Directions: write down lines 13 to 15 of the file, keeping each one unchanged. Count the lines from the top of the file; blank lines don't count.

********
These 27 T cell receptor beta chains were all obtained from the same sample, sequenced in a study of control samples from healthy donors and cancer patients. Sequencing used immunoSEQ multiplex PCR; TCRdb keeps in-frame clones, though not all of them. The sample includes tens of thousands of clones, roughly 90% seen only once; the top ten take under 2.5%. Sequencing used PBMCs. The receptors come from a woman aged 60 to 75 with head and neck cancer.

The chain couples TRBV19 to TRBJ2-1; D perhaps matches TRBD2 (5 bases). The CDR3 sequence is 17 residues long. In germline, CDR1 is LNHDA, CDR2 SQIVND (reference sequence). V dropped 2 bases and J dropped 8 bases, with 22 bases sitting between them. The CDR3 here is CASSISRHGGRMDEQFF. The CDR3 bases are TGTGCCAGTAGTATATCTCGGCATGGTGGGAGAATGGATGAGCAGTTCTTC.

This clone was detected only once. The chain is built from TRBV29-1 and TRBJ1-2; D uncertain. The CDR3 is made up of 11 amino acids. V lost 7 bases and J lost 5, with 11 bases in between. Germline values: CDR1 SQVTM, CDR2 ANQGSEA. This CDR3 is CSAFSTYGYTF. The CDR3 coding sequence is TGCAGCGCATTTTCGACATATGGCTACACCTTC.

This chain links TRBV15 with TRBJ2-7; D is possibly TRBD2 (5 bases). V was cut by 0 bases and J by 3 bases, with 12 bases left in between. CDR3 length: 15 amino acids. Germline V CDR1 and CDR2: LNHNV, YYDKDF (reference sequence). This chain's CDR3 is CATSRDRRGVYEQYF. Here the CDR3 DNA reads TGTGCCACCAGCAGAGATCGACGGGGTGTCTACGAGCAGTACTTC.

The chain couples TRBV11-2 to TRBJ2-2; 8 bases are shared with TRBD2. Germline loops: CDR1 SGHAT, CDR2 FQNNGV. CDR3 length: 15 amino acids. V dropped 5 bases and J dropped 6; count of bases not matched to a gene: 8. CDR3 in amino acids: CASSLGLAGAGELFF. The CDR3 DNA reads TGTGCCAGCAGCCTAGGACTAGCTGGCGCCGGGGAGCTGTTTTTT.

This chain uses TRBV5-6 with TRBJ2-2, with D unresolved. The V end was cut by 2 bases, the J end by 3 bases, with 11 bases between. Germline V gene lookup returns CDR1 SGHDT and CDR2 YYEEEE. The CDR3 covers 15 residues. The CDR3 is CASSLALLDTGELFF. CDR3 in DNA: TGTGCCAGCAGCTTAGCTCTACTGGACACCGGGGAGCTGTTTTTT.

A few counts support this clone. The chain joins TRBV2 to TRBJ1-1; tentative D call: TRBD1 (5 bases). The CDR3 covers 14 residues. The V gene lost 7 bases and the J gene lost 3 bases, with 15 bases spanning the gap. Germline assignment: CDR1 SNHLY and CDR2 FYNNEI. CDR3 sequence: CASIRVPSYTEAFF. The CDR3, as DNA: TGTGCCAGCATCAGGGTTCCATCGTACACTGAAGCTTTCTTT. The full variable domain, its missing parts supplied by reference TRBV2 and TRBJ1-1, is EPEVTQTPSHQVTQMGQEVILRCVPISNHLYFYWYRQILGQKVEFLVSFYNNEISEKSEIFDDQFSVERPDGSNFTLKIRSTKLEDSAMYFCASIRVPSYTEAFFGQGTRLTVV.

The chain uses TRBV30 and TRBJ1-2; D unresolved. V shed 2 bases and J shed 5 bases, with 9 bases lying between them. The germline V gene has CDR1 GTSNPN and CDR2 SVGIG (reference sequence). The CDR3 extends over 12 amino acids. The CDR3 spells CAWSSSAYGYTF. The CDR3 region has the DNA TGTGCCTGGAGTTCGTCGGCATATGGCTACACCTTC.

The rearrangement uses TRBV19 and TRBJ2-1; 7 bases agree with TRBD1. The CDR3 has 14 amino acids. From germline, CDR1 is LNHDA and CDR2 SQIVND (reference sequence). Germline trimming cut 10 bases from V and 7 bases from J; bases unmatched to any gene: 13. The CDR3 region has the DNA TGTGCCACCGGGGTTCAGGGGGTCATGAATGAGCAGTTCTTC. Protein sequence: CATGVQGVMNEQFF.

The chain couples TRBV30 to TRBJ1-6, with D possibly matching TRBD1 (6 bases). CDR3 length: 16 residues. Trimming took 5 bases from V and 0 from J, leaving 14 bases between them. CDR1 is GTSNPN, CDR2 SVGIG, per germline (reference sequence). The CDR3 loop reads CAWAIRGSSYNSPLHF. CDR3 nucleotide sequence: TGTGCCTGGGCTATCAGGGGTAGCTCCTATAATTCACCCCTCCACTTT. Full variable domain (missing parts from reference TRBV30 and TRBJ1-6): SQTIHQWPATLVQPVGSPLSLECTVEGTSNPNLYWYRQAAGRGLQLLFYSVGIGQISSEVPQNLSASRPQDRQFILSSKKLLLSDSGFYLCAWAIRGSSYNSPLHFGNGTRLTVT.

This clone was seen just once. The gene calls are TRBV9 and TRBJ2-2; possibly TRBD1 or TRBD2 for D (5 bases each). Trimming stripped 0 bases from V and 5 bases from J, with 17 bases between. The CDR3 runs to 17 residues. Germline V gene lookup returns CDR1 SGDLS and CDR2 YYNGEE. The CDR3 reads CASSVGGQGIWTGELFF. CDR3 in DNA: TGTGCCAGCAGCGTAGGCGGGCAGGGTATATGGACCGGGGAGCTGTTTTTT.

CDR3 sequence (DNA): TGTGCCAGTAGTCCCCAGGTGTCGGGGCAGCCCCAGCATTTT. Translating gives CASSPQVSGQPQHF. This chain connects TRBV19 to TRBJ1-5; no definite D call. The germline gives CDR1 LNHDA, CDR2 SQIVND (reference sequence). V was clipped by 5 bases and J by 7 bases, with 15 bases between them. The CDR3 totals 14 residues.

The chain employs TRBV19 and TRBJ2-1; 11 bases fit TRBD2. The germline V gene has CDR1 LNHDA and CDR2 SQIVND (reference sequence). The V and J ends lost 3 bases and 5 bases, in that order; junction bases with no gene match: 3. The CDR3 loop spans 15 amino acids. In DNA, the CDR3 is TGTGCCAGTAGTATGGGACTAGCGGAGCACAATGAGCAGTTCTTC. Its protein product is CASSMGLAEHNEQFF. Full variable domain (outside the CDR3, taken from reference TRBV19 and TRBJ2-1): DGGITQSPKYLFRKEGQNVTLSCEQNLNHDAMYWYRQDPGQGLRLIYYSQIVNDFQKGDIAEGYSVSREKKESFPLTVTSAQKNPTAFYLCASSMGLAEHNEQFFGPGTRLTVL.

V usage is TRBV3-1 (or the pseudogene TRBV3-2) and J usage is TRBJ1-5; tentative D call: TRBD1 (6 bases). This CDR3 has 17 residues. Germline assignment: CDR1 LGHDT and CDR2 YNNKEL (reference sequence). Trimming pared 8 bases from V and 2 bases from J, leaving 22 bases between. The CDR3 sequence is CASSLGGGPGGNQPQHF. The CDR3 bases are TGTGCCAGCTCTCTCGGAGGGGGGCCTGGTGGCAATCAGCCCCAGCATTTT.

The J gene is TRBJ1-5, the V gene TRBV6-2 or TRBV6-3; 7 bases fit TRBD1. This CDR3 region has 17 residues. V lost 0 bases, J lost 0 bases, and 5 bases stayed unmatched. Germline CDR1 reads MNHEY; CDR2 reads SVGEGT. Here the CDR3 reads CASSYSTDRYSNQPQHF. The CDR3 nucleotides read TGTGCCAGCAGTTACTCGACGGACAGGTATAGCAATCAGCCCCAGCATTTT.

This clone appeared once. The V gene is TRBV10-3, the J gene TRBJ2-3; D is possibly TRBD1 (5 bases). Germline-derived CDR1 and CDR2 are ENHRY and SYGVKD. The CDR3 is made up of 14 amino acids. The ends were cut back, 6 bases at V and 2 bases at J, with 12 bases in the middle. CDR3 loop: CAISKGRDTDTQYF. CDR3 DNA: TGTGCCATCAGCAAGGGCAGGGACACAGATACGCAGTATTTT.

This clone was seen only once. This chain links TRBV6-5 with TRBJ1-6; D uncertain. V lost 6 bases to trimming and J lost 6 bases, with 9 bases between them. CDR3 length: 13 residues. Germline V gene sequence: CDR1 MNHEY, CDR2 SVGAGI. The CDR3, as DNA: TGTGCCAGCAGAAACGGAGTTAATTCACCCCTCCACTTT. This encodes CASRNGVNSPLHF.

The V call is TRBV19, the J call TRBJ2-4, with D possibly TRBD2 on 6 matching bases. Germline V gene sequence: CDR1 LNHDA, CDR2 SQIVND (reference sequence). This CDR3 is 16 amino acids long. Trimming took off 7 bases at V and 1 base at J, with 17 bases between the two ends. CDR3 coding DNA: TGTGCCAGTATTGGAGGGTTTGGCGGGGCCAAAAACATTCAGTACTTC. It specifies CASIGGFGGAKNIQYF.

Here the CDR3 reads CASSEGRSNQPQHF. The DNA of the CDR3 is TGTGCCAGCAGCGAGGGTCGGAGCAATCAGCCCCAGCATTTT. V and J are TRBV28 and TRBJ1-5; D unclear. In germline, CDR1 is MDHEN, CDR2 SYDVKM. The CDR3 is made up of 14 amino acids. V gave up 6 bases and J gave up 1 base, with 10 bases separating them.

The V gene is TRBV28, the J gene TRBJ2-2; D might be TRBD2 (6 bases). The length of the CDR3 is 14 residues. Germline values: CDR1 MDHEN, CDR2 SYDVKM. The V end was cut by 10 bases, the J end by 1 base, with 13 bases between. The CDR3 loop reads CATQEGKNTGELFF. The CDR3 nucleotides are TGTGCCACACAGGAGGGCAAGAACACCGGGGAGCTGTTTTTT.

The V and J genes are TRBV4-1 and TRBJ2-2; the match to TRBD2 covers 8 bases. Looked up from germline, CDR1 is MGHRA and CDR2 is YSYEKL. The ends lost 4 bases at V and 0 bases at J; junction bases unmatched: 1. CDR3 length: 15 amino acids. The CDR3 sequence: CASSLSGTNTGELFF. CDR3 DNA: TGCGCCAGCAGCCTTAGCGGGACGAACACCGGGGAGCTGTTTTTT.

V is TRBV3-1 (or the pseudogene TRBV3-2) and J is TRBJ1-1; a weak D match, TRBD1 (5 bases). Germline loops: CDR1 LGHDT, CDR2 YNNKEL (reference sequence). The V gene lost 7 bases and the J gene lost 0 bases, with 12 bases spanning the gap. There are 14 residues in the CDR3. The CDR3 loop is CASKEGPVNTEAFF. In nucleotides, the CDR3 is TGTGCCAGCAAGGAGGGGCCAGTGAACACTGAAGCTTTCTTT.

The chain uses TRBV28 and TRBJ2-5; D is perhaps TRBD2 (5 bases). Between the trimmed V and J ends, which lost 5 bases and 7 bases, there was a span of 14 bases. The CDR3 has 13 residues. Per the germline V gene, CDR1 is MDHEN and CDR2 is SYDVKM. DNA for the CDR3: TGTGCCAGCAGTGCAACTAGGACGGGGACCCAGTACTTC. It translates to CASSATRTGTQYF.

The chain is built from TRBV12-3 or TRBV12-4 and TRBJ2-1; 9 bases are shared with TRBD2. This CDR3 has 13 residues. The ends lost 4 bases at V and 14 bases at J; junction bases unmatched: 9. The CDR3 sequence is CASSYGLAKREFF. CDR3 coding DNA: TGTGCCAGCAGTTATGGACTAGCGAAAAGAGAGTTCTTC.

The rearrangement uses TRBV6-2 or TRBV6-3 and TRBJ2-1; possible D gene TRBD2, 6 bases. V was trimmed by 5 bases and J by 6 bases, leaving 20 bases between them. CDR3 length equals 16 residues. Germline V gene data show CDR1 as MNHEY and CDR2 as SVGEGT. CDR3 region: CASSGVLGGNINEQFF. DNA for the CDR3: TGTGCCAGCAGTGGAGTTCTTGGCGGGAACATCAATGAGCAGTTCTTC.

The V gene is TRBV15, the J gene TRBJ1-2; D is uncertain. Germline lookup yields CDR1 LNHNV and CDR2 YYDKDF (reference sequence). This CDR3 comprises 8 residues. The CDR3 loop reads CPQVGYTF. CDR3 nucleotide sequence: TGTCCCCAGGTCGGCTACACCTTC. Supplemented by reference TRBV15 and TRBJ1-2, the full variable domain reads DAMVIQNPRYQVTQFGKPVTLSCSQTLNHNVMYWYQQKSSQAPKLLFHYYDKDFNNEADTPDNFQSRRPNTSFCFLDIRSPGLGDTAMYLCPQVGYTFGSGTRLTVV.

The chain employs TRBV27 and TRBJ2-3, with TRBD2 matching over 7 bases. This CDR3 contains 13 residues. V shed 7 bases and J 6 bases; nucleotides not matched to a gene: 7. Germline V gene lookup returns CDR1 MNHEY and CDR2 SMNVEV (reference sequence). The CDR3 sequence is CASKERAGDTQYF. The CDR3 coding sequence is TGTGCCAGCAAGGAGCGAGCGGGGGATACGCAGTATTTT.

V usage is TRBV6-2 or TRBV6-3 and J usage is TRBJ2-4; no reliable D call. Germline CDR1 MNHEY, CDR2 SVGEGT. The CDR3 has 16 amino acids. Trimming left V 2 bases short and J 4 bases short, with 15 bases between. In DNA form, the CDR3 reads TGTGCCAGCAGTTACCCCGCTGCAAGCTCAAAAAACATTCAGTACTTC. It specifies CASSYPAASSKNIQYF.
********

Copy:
The chain employs TRBV19 and TRBJ2-1; 11 bases fit TRBD2. The germline V gene has CDR1 LNHDA and CDR2 SQIVND (reference sequence). The V and J ends lost 3 bases and 5 bases, in that order; junction bases with no gene match: 3. The CDR3 loop spans 15 amino acids. In DNA, the CDR3 is TGTGCCAGTAGTATGGGACTAGCGGAGCACAATGAGCAGTTCTTC. Its protein product is CASSMGLAEHNEQFF. Full variable domain (outside the CDR3, taken from reference TRBV19 and TRBJ2-1): DGGITQSPKYLFRKEGQNVTLSCEQNLNHDAMYWYRQDPGQGLRLIYYSQIVNDFQKGDIAEGYSVSREKKESFPLTVTSAQKNPTAFYLCASSMGLAEHNEQFFGPGTRLTVL.

V usage is TRBV3-1 (or the pseudogene TRBV3-2) and J usage is TRBJ1-5; tentative D call: TRBD1 (6 bases). This CDR3 has 17 residues. Germline assignment: CDR1 LGHDT and CDR2 YNNKEL (reference sequence). Trimming pared 8 bases from V and 2 bases from J, leaving 22 bases between. The CDR3 sequence is CASSLGGGPGGNQPQHF. The CDR3 bases are TGTGCCAGCTCTCTCGGAGGGGGGCCTGGTGGCAATCAGCCCCAGCATTTT.

The J gene is TRBJ1-5, the V gene TRBV6-2 or TRBV6-3; 7 bases fit TRBD1. This CDR3 region has 17 residues. V lost 0 bases, J lost 0 bases, and 5 bases stayed unmatched. Germline CDR1 reads MNHEY; CDR2 reads SVGEGT. Here the CDR3 reads CASSYSTDRYSNQPQHF. The CDR3 nucleotides read TGTGCCAGCAGTTACTCGACGGACAGGTATAGCAATCAGCCCCAGCATTTT.